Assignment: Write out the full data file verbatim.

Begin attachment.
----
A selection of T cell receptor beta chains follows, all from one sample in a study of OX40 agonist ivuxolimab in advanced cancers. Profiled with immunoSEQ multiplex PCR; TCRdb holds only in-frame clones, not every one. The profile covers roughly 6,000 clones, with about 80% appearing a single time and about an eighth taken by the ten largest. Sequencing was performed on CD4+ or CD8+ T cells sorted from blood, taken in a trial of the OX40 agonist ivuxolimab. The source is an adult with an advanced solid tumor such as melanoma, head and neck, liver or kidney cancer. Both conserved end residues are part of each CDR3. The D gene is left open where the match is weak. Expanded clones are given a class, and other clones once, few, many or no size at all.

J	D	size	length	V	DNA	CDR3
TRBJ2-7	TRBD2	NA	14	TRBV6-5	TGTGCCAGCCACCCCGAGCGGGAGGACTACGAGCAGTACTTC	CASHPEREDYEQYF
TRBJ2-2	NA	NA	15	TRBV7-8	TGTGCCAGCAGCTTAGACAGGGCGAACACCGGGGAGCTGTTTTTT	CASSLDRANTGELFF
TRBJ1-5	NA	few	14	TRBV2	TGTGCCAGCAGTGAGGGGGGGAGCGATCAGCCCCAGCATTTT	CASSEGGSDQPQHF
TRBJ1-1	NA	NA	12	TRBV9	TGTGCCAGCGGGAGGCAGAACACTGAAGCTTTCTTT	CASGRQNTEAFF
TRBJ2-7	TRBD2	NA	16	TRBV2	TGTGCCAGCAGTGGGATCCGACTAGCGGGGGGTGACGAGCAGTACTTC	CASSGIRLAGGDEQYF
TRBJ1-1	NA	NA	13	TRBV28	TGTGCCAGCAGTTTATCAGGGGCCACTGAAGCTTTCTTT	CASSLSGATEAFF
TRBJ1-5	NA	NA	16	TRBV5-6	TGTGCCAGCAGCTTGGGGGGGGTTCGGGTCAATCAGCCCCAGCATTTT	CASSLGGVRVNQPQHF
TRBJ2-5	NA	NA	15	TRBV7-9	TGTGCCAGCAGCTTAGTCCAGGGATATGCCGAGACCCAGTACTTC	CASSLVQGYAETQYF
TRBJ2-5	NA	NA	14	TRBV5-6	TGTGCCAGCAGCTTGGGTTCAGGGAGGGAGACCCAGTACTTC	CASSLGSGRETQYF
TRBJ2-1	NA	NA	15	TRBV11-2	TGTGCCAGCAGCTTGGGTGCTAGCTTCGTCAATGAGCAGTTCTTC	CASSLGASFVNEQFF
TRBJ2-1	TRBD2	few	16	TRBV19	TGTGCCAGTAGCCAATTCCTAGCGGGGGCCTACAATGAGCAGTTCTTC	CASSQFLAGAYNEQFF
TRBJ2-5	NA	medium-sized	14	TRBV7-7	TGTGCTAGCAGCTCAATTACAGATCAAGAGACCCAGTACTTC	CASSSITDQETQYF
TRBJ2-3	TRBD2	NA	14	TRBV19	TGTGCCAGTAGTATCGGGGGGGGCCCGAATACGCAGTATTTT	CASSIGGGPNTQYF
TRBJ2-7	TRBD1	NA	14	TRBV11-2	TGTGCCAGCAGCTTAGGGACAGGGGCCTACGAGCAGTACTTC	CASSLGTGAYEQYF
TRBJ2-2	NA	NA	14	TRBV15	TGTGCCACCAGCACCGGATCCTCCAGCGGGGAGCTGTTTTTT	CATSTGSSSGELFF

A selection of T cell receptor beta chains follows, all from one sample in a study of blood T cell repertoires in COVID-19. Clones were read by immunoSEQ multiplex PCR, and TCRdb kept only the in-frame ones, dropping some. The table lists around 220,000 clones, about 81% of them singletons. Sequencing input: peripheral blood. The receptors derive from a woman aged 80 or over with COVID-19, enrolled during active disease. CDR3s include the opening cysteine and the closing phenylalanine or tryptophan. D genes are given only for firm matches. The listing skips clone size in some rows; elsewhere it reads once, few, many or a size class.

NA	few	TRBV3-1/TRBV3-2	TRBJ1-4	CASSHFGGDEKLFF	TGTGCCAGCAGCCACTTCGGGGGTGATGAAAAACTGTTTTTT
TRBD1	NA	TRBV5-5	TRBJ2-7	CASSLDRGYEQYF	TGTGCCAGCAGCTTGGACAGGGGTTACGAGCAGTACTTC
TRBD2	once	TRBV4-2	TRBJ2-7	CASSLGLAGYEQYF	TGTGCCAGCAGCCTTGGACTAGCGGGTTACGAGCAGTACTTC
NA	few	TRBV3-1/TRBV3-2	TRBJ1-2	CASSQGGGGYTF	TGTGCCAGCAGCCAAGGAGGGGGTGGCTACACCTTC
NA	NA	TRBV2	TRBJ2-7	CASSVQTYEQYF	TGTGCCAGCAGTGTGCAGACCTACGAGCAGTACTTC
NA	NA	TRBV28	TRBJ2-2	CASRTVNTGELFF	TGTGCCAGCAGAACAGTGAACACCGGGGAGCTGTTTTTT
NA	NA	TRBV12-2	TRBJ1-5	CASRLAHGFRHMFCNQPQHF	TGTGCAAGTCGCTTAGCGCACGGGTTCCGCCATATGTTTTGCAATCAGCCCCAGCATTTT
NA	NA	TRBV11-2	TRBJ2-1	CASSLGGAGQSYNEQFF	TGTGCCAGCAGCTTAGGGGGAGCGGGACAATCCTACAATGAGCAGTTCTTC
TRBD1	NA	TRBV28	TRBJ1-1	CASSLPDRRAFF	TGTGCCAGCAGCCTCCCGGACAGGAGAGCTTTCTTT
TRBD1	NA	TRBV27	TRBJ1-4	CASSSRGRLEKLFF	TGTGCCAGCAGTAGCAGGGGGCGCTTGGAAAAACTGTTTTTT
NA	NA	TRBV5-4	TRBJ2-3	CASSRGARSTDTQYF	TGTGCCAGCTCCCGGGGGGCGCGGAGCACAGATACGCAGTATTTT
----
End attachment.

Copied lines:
A selection of T cell receptor beta chains follows, all from one sample in a study of OX40 agonist ivuxolimab in advanced cancers. Profiled with immunoSEQ multiplex PCR; TCRdb holds only in-frame clones, not every one. The profile covers roughly 6,000 clones, with about 80% appearing a single time and about an eighth taken by the ten largest. Sequencing was performed on CD4+ or CD8+ T cells sorted from blood, taken in a trial of the OX40 agonist ivuxolimab. The source is an adult with an advanced solid tumor such as melanoma, head and neck, liver or kidney cancer. Both conserved end residues are part of each CDR3. The D gene is left open where the match is weak. Expanded clones are given a class, and other clones once, few, many or no size at all.

J	D	size	length	V	DNA	CDR3
TRBJ2-7	TRBD2	NA	14	TRBV6-5	TGTGCCAGCCACCCCGAGCGGGAGGACTACGAGCAGTACTTC	CASHPEREDYEQYF
TRBJ2-2	NA	NA	15	TRBV7-8	TGTGCCAGCAGCTTAGACAGGGCGAACACCGGGGAGCTGTTTTTT	CASSLDRANTGELFF
TRBJ1-5	NA	few	14	TRBV2	TGTGCCAGCAGTGAGGGGGGGAGCGATCAGCCCCAGCATTTT	CASSEGGSDQPQHF
TRBJ1-1	NA	NA	12	TRBV9	TGTGCCAGCGGGAGGCAGAACACTGAAGCTTTCTTT	CASGRQNTEAFF
TRBJ2-7	TRBD2	NA	16	TRBV2	TGTGCCAGCAGTGGGATCCGACTAGCGGGGGGTGACGAGCAGTACTTC	CASSGIRLAGGDEQYF
TRBJ1-1	NA	NA	13	TRBV28	TGTGCCAGCAGTTTATCAGGGGCCACTGAAGCTTTCTTT	CASSLSGATEAFF
TRBJ1-5	NA	NA	16	TRBV5-6	TGTGCCAGCAGCTTGGGGGGGGTTCGGGTCAATCAGCCCCAGCATTTT	CASSLGGVRVNQPQHF
TRBJ2-5	NA	NA	15	TRBV7-9	TGTGCCAGCAGCTTAGTCCAGGGATATGCCGAGACCCAGTACTTC	CASSLVQGYAETQYF
TRBJ2-5	NA	NA	14	TRBV5-6	TGTGCCAGCAGCTTGGGTTCAGGGAGGGAGACCCAGTACTTC	CASSLGSGRETQYF
TRBJ2-1	NA	NA	15	TRBV11-2	TGTGCCAGCAGCTTGGGTGCTAGCTTCGTCAATGAGCAGTTCTTC	CASSLGASFVNEQFF
TRBJ2-1	TRBD2	few	16	TRBV19	TGTGCCAGTAGCCAATTCCTAGCGGGGGCCTACAATGAGCAGTTCTTC	CASSQFLAGAYNEQFF
TRBJ2-5	NA	medium-sized	14	TRBV7-7	TGTGCTAGCAGCTCAATTACAGATCAAGAGACCCAGTACTTC	CASSSITDQETQYF
TRBJ2-3	TRBD2	NA	14	TRBV19	TGTGCCAGTAGTATCGGGGGGGGCCCGAATACGCAGTATTTT	CASSIGGGPNTQYF
TRBJ2-7	TRBD1	NA	14	TRBV11-2	TGTGCCAGCAGCTTAGGGACAGGGGCCTACGAGCAGTACTTC	CASSLGTGAYEQYF
TRBJ2-2	NA	NA	14	TRBV15	TGTGCCACCAGCACCGGATCCTCCAGCGGGGAGCTGTTTTTT	CATSTGSSSGELFF

A selection of T cell receptor beta chains follows, all from one sample in a study of blood T cell repertoires in COVID-19. Clones were read by immunoSEQ multiplex PCR, and TCRdb kept only the in-frame ones, dropping some. The table lists around 220,000 clones, about 81% of them singletons. Sequencing input: peripheral blood. The receptors derive from a woman aged 80 or over with COVID-19, enrolled during active disease. CDR3s include the opening cysteine and the closing phenylalanine or tryptophan. D genes are given only for firm matches. The listing skips clone size in some rows; elsewhere it reads once, few, many or a size class.

NA	few	TRBV3-1/TRBV3-2	TRBJ1-4	CASSHFGGDEKLFF	TGTGCCAGCAGCCACTTCGGGGGTGATGAAAAACTGTTTTTT
TRBD1	NA	TRBV5-5	TRBJ2-7	CASSLDRGYEQYF	TGTGCCAGCAGCTTGGACAGGGGTTACGAGCAGTACTTC
TRBD2	once	TRBV4-2	TRBJ2-7	CASSLGLAGYEQYF	TGTGCCAGCAGCCTTGGACTAGCGGGTTACGAGCAGTACTTC
NA	few	TRBV3-1/TRBV3-2	TRBJ1-2	CASSQGGGGYTF	TGTGCCAGCAGCCAAGGAGGGGGTGGCTACACCTTC
NA	NA	TRBV2	TRBJ2-7	CASSVQTYEQYF	TGTGCCAGCAGTGTGCAGACCTACGAGCAGTACTTC
NA	NA	TRBV28	TRBJ2-2	CASRTVNTGELFF	TGTGCCAGCAGAACAGTGAACACCGGGGAGCTGTTTTTT
NA	NA	TRBV12-2	TRBJ1-5	CASRLAHGFRHMFCNQPQHF	TGTGCAAGTCGCTTAGCGCACGGGTTCCGCCATATGTTTTGCAATCAGCCCCAGCATTTT
NA	NA	TRBV11-2	TRBJ2-1	CASSLGGAGQSYNEQFF	TGTGCCAGCAGCTTAGGGGGAGCGGGACAATCCTACAATGAGCAGTTCTTC
TRBD1	NA	TRBV28	TRBJ1-1	CASSLPDRRAFF	TGTGCCAGCAGCCTCCCGGACAGGAGAGCTTTCTTT
TRBD1	NA	TRBV27	TRBJ1-4	CASSSRGRLEKLFF	TGTGCCAGCAGTAGCAGGGGGCGCTTGGAAAAACTGTTTTTT
NA	NA	TRBV5-4	TRBJ2-3	CASSRGARSTDTQYF	TGTGCCAGCTCCCGGGGGGCGCGGAGCACAGATACGCAGTATTTT